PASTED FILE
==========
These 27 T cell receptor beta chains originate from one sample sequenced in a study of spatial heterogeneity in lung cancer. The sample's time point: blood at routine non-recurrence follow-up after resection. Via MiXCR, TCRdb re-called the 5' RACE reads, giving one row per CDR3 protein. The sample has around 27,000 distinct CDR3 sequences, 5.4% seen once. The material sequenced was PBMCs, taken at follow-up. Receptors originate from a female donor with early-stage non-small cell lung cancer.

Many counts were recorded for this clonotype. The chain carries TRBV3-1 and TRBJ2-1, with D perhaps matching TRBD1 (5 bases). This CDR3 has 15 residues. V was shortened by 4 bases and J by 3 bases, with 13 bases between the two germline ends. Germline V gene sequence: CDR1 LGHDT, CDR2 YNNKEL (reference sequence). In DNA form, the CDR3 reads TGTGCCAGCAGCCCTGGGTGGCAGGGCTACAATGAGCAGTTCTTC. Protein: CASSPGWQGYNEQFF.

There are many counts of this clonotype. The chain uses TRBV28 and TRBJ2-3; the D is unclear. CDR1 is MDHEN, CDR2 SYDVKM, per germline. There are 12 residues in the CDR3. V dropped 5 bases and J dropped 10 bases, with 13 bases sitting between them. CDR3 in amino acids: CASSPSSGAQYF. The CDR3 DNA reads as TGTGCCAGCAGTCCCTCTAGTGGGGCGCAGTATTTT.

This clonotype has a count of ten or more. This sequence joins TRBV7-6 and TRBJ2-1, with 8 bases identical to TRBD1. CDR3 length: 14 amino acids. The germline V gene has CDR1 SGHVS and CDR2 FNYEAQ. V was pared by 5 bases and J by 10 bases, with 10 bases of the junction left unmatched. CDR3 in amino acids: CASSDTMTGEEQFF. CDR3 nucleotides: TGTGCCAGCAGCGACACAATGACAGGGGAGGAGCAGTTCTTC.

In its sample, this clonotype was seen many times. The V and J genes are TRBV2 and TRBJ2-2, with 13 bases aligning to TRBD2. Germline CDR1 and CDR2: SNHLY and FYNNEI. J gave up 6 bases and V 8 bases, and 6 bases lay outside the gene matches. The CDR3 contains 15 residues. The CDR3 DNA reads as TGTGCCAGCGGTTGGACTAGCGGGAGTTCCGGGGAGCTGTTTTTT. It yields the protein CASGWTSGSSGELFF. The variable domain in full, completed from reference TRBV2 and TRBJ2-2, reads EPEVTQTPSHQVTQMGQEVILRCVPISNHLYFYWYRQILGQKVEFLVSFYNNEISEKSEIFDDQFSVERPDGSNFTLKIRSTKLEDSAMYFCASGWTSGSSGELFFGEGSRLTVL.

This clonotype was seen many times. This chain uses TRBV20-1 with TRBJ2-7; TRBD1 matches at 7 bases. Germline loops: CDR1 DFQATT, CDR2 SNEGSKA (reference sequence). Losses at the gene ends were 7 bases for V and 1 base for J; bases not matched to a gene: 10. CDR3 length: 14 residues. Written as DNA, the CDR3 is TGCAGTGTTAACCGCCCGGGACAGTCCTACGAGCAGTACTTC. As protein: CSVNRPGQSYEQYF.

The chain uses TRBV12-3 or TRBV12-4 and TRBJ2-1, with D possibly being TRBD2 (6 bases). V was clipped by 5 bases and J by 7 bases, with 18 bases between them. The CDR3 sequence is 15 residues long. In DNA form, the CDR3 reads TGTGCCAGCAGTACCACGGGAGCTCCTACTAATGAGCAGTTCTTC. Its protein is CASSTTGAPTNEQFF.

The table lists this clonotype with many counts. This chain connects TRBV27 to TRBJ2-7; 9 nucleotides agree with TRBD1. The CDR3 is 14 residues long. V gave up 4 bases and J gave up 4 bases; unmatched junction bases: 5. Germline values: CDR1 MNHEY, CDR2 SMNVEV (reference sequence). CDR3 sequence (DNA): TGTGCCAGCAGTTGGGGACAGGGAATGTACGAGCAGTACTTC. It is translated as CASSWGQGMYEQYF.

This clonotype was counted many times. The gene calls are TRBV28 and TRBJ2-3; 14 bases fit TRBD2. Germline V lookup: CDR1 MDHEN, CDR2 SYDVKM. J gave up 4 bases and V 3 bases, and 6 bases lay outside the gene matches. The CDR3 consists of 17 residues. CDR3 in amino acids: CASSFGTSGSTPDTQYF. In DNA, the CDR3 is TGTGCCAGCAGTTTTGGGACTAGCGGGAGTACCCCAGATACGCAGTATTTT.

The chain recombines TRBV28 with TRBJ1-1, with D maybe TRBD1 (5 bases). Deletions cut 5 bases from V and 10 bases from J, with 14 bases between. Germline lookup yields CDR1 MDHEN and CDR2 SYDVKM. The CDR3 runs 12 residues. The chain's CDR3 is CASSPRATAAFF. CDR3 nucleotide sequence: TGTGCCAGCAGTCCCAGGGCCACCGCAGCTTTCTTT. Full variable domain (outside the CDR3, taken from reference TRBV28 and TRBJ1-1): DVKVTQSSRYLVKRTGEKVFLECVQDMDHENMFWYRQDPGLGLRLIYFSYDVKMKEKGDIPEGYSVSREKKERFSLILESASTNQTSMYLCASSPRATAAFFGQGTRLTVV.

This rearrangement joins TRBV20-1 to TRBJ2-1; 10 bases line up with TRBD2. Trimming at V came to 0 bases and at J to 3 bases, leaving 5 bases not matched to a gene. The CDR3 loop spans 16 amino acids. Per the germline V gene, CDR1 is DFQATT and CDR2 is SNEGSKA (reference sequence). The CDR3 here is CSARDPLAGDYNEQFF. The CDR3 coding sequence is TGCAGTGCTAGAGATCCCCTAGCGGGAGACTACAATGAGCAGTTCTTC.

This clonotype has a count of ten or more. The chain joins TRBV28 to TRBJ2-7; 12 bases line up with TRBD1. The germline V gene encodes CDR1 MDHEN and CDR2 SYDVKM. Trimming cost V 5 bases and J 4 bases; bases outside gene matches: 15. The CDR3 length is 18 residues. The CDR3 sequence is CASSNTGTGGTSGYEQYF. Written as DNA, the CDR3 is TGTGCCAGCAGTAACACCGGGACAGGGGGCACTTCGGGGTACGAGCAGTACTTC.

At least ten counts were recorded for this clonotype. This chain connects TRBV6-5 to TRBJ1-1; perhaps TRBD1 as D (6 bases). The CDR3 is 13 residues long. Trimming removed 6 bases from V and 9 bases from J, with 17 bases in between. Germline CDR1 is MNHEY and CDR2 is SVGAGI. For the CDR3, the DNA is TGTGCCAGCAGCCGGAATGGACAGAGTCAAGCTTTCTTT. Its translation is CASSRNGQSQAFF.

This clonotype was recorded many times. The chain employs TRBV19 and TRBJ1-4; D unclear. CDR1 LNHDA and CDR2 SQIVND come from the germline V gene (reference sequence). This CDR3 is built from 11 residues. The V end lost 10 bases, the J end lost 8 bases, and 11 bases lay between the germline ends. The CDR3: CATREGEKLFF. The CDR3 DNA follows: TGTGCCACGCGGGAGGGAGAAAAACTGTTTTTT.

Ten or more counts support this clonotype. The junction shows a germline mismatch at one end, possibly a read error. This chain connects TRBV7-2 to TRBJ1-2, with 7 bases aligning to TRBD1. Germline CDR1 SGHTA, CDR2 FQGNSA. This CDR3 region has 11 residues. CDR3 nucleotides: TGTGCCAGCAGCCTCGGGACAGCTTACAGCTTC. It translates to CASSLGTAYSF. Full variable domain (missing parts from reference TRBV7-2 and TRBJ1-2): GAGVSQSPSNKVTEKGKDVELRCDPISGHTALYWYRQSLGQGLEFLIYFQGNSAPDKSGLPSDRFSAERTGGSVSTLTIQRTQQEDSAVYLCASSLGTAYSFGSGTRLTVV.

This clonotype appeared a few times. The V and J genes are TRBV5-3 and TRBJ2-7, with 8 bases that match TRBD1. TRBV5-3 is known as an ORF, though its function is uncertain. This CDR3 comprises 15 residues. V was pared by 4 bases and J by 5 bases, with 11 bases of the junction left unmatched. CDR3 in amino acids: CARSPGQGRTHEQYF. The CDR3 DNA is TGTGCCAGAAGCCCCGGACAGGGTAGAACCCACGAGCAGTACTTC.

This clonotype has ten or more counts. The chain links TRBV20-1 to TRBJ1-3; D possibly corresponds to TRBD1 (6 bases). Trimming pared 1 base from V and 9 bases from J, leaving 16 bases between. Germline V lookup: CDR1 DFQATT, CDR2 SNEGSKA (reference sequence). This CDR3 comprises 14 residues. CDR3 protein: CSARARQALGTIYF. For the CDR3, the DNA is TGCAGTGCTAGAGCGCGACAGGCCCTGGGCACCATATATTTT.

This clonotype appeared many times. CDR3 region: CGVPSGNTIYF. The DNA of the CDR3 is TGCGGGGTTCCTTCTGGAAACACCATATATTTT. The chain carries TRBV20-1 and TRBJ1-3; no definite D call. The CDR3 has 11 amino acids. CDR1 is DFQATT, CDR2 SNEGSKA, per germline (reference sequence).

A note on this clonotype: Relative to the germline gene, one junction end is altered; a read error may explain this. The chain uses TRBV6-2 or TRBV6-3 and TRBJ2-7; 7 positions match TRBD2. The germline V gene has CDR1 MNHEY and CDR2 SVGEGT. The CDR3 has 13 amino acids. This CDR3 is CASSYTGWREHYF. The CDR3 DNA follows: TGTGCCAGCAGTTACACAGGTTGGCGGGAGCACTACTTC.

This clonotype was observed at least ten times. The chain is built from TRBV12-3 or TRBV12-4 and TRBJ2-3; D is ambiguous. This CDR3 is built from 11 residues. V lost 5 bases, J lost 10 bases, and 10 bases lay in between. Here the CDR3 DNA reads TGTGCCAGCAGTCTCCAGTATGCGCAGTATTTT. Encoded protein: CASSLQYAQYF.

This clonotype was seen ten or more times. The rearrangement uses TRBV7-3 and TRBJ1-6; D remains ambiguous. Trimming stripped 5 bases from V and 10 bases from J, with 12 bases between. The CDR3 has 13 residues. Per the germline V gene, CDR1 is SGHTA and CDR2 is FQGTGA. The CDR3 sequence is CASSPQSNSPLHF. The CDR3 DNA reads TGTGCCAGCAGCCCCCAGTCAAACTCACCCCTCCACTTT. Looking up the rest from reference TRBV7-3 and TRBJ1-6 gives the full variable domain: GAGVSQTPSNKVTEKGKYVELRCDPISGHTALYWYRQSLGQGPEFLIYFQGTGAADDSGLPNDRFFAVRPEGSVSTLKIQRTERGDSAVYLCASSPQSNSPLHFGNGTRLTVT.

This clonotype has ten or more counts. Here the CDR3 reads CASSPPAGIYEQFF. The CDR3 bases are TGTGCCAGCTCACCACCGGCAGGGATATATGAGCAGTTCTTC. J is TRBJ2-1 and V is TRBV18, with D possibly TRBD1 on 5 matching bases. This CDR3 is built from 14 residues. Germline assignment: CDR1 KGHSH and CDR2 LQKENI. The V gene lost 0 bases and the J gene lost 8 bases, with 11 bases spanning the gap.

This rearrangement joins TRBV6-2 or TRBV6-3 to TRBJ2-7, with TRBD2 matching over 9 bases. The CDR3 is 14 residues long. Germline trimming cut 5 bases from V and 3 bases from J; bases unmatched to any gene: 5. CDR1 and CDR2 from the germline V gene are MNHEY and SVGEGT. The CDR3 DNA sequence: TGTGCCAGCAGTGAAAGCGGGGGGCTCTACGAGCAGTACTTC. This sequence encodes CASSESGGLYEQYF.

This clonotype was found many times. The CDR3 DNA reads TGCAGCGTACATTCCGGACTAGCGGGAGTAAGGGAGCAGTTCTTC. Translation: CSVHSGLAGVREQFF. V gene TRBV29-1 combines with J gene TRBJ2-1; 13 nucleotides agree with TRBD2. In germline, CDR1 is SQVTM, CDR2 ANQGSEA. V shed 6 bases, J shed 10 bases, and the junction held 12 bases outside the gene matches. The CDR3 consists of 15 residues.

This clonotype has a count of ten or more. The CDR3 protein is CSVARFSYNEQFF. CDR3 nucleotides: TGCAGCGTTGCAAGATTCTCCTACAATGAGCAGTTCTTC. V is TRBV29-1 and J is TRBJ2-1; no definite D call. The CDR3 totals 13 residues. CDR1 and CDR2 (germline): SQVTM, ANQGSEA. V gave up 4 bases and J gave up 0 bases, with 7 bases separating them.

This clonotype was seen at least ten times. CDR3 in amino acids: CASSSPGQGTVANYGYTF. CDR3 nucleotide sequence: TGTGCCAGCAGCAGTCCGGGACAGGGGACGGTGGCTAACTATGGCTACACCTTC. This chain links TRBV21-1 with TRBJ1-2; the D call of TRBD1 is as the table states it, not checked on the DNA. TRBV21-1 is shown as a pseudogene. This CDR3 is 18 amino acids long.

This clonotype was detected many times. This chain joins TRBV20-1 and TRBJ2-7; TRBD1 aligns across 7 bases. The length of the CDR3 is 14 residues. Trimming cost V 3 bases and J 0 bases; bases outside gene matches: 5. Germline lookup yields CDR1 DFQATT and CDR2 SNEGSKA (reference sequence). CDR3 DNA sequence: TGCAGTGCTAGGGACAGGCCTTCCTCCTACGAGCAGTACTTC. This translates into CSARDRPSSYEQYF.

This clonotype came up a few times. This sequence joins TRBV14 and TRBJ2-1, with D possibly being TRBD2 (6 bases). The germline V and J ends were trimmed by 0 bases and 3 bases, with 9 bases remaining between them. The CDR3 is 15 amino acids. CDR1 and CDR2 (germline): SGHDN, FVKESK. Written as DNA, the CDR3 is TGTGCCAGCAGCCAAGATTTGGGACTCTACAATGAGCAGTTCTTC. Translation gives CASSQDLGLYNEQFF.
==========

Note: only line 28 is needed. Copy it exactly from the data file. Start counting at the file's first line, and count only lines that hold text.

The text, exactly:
This clonotype came up a few times. This sequence joins TRBV14 and TRBJ2-1, with D possibly being TRBD2 (6 bases). The germline V and J ends were trimmed by 0 bases and 3 bases, with 9 bases remaining between them. The CDR3 is 15 amino acids. CDR1 and CDR2 (germline): SGHDN, FVKESK. Written as DNA, the CDR3 is TGTGCCAGCAGCCAAGATTTGGGACTCTACAATGAGCAGTTCTTC. Translation gives CASSQDLGLYNEQFF.